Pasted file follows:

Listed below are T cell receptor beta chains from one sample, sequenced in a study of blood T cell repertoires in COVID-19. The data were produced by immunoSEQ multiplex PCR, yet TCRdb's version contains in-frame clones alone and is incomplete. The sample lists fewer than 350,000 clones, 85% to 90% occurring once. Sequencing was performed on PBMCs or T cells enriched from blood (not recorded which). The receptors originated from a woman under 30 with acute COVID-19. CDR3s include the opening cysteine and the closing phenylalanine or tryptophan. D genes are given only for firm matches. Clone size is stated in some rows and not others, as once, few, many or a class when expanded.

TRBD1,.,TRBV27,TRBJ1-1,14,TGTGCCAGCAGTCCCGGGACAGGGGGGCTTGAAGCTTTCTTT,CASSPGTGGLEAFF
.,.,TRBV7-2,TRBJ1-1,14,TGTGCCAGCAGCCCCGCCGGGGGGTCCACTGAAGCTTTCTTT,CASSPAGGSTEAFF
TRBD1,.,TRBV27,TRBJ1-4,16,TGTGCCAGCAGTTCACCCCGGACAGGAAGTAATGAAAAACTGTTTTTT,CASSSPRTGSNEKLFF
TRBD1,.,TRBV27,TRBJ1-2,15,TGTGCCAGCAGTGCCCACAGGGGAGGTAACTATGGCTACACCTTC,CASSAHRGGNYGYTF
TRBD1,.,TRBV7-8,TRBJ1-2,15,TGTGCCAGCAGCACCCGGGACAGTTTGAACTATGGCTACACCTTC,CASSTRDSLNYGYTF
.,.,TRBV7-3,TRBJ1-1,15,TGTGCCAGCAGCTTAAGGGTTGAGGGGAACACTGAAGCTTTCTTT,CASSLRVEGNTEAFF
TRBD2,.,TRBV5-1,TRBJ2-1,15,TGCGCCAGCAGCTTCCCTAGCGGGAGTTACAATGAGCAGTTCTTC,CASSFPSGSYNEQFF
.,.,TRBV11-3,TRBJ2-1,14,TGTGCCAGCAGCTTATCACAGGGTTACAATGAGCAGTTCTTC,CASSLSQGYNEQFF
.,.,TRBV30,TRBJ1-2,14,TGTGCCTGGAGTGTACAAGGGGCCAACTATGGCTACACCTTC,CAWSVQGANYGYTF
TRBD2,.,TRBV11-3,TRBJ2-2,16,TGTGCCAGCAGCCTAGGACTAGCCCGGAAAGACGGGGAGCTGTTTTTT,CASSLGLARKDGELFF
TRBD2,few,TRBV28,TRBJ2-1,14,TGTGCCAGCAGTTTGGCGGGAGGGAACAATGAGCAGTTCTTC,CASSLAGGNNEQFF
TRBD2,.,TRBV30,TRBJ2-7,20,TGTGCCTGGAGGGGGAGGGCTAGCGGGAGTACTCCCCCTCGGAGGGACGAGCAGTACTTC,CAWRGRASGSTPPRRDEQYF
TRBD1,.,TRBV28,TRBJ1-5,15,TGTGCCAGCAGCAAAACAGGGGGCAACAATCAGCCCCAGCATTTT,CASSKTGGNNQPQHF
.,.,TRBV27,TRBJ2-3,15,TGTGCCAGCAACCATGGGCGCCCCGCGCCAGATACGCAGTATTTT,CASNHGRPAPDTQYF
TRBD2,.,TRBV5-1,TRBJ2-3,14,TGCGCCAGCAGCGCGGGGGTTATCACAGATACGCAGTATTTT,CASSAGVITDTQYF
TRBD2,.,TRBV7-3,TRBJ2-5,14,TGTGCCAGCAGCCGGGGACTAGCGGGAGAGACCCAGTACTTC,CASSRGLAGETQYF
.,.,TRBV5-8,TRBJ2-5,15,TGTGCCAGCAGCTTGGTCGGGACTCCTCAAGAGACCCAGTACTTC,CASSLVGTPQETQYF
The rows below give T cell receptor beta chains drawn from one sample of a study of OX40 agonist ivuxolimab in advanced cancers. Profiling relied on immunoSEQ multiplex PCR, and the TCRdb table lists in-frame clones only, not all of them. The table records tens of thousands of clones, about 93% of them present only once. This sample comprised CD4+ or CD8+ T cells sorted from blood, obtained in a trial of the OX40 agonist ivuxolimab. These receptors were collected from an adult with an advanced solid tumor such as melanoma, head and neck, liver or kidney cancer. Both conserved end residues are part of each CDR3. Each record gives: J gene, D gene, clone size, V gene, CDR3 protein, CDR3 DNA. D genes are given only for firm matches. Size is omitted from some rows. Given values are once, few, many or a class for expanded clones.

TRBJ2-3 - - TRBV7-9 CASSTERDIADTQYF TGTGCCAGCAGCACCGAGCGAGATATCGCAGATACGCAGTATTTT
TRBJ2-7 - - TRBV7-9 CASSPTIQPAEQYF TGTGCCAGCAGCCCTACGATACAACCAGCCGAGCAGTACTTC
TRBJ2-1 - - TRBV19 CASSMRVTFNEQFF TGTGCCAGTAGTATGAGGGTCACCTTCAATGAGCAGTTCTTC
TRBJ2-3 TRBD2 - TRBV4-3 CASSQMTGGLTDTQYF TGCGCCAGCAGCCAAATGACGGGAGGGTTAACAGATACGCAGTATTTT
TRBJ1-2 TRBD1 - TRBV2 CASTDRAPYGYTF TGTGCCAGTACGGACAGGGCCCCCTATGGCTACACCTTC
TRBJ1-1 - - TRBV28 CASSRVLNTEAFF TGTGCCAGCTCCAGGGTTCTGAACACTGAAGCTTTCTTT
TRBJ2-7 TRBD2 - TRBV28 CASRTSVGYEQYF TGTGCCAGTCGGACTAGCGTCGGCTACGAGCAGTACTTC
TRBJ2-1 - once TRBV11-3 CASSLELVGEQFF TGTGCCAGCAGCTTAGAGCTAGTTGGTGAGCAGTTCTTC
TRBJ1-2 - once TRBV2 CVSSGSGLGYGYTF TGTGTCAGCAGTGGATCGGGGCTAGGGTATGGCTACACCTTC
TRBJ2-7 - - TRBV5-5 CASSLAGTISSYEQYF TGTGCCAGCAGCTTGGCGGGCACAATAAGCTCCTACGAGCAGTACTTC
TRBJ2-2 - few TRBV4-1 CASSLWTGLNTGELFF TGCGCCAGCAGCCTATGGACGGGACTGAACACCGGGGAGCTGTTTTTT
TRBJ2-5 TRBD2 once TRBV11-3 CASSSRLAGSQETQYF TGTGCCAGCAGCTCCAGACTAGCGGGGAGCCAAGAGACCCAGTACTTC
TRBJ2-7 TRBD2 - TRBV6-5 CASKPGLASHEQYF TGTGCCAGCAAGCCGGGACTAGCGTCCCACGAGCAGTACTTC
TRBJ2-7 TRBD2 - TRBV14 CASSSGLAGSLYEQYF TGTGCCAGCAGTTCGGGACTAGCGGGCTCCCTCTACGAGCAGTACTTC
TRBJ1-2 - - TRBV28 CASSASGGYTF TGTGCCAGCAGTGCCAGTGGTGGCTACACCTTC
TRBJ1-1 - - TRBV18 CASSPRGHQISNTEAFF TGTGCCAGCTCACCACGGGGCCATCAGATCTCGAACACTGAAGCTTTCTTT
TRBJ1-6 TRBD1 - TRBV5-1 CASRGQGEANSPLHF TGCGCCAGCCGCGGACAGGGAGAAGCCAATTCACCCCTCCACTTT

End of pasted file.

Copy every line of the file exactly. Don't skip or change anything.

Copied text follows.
Listed below are T cell receptor beta chains from one sample, sequenced in a study of blood T cell repertoires in COVID-19. The data were produced by immunoSEQ multiplex PCR, yet TCRdb's version contains in-frame clones alone and is incomplete. The sample lists fewer than 350,000 clones, 85% to 90% occurring once. Sequencing was performed on PBMCs or T cells enriched from blood (not recorded which). The receptors originated from a woman under 30 with acute COVID-19. CDR3s include the opening cysteine and the closing phenylalanine or tryptophan. D genes are given only for firm matches. Clone size is stated in some rows and not others, as once, few, many or a class when expanded.

TRBD1,.,TRBV27,TRBJ1-1,14,TGTGCCAGCAGTCCCGGGACAGGGGGGCTTGAAGCTTTCTTT,CASSPGTGGLEAFF
.,.,TRBV7-2,TRBJ1-1,14,TGTGCCAGCAGCCCCGCCGGGGGGTCCACTGAAGCTTTCTTT,CASSPAGGSTEAFF
TRBD1,.,TRBV27,TRBJ1-4,16,TGTGCCAGCAGTTCACCCCGGACAGGAAGTAATGAAAAACTGTTTTTT,CASSSPRTGSNEKLFF
TRBD1,.,TRBV27,TRBJ1-2,15,TGTGCCAGCAGTGCCCACAGGGGAGGTAACTATGGCTACACCTTC,CASSAHRGGNYGYTF
TRBD1,.,TRBV7-8,TRBJ1-2,15,TGTGCCAGCAGCACCCGGGACAGTTTGAACTATGGCTACACCTTC,CASSTRDSLNYGYTF
.,.,TRBV7-3,TRBJ1-1,15,TGTGCCAGCAGCTTAAGGGTTGAGGGGAACACTGAAGCTTTCTTT,CASSLRVEGNTEAFF
TRBD2,.,TRBV5-1,TRBJ2-1,15,TGCGCCAGCAGCTTCCCTAGCGGGAGTTACAATGAGCAGTTCTTC,CASSFPSGSYNEQFF
.,.,TRBV11-3,TRBJ2-1,14,TGTGCCAGCAGCTTATCACAGGGTTACAATGAGCAGTTCTTC,CASSLSQGYNEQFF
.,.,TRBV30,TRBJ1-2,14,TGTGCCTGGAGTGTACAAGGGGCCAACTATGGCTACACCTTC,CAWSVQGANYGYTF
TRBD2,.,TRBV11-3,TRBJ2-2,16,TGTGCCAGCAGCCTAGGACTAGCCCGGAAAGACGGGGAGCTGTTTTTT,CASSLGLARKDGELFF
TRBD2,few,TRBV28,TRBJ2-1,14,TGTGCCAGCAGTTTGGCGGGAGGGAACAATGAGCAGTTCTTC,CASSLAGGNNEQFF
TRBD2,.,TRBV30,TRBJ2-7,20,TGTGCCTGGAGGGGGAGGGCTAGCGGGAGTACTCCCCCTCGGAGGGACGAGCAGTACTTC,CAWRGRASGSTPPRRDEQYF
TRBD1,.,TRBV28,TRBJ1-5,15,TGTGCCAGCAGCAAAACAGGGGGCAACAATCAGCCCCAGCATTTT,CASSKTGGNNQPQHF
.,.,TRBV27,TRBJ2-3,15,TGTGCCAGCAACCATGGGCGCCCCGCGCCAGATACGCAGTATTTT,CASNHGRPAPDTQYF
TRBD2,.,TRBV5-1,TRBJ2-3,14,TGCGCCAGCAGCGCGGGGGTTATCACAGATACGCAGTATTTT,CASSAGVITDTQYF
TRBD2,.,TRBV7-3,TRBJ2-5,14,TGTGCCAGCAGCCGGGGACTAGCGGGAGAGACCCAGTACTTC,CASSRGLAGETQYF
.,.,TRBV5-8,TRBJ2-5,15,TGTGCCAGCAGCTTGGTCGGGACTCCTCAAGAGACCCAGTACTTC,CASSLVGTPQETQYF
The rows below give T cell receptor beta chains drawn from one sample of a study of OX40 agonist ivuxolimab in advanced cancers. Profiling relied on immunoSEQ multiplex PCR, and the TCRdb table lists in-frame clones only, not all of them. The table records tens of thousands of clones, about 93% of them present only once. This sample comprised CD4+ or CD8+ T cells sorted from blood, obtained in a trial of the OX40 agonist ivuxolimab. These receptors were collected from an adult with an advanced solid tumor such as melanoma, head and neck, liver or kidney cancer. Both conserved end residues are part of each CDR3. Each record gives: J gene, D gene, clone size, V gene, CDR3 protein, CDR3 DNA. D genes are given only for firm matches. Size is omitted from some rows. Given values are once, few, many or a class for expanded clones.

TRBJ2-3 - - TRBV7-9 CASSTERDIADTQYF TGTGCCAGCAGCACCGAGCGAGATATCGCAGATACGCAGTATTTT
TRBJ2-7 - - TRBV7-9 CASSPTIQPAEQYF TGTGCCAGCAGCCCTACGATACAACCAGCCGAGCAGTACTTC
TRBJ2-1 - - TRBV19 CASSMRVTFNEQFF TGTGCCAGTAGTATGAGGGTCACCTTCAATGAGCAGTTCTTC
TRBJ2-3 TRBD2 - TRBV4-3 CASSQMTGGLTDTQYF TGCGCCAGCAGCCAAATGACGGGAGGGTTAACAGATACGCAGTATTTT
TRBJ1-2 TRBD1 - TRBV2 CASTDRAPYGYTF TGTGCCAGTACGGACAGGGCCCCCTATGGCTACACCTTC
TRBJ1-1 - - TRBV28 CASSRVLNTEAFF TGTGCCAGCTCCAGGGTTCTGAACACTGAAGCTTTCTTT
TRBJ2-7 TRBD2 - TRBV28 CASRTSVGYEQYF TGTGCCAGTCGGACTAGCGTCGGCTACGAGCAGTACTTC
TRBJ2-1 - once TRBV11-3 CASSLELVGEQFF TGTGCCAGCAGCTTAGAGCTAGTTGGTGAGCAGTTCTTC
TRBJ1-2 - once TRBV2 CVSSGSGLGYGYTF TGTGTCAGCAGTGGATCGGGGCTAGGGTATGGCTACACCTTC
TRBJ2-7 - - TRBV5-5 CASSLAGTISSYEQYF TGTGCCAGCAGCTTGGCGGGCACAATAAGCTCCTACGAGCAGTACTTC
TRBJ2-2 - few TRBV4-1 CASSLWTGLNTGELFF TGCGCCAGCAGCCTATGGACGGGACTGAACACCGGGGAGCTGTTTTTT
TRBJ2-5 TRBD2 once TRBV11-3 CASSSRLAGSQETQYF TGTGCCAGCAGCTCCAGACTAGCGGGGAGCCAAGAGACCCAGTACTTC
TRBJ2-7 TRBD2 - TRBV6-5 CASKPGLASHEQYF TGTGCCAGCAAGCCGGGACTAGCGTCCCACGAGCAGTACTTC
TRBJ2-7 TRBD2 - TRBV14 CASSSGLAGSLYEQYF TGTGCCAGCAGTTCGGGACTAGCGGGCTCCCTCTACGAGCAGTACTTC
TRBJ1-2 - - TRBV28 CASSASGGYTF TGTGCCAGCAGTGCCAGTGGTGGCTACACCTTC
TRBJ1-1 - - TRBV18 CASSPRGHQISNTEAFF TGTGCCAGCTCACCACGGGGCCATCAGATCTCGAACACTGAAGCTTTCTTT
TRBJ1-6 TRBD1 - TRBV5-1 CASRGQGEANSPLHF TGCGCCAGCCGCGGACAGGGAGAAGCCAATTCACCCCTCCACTTT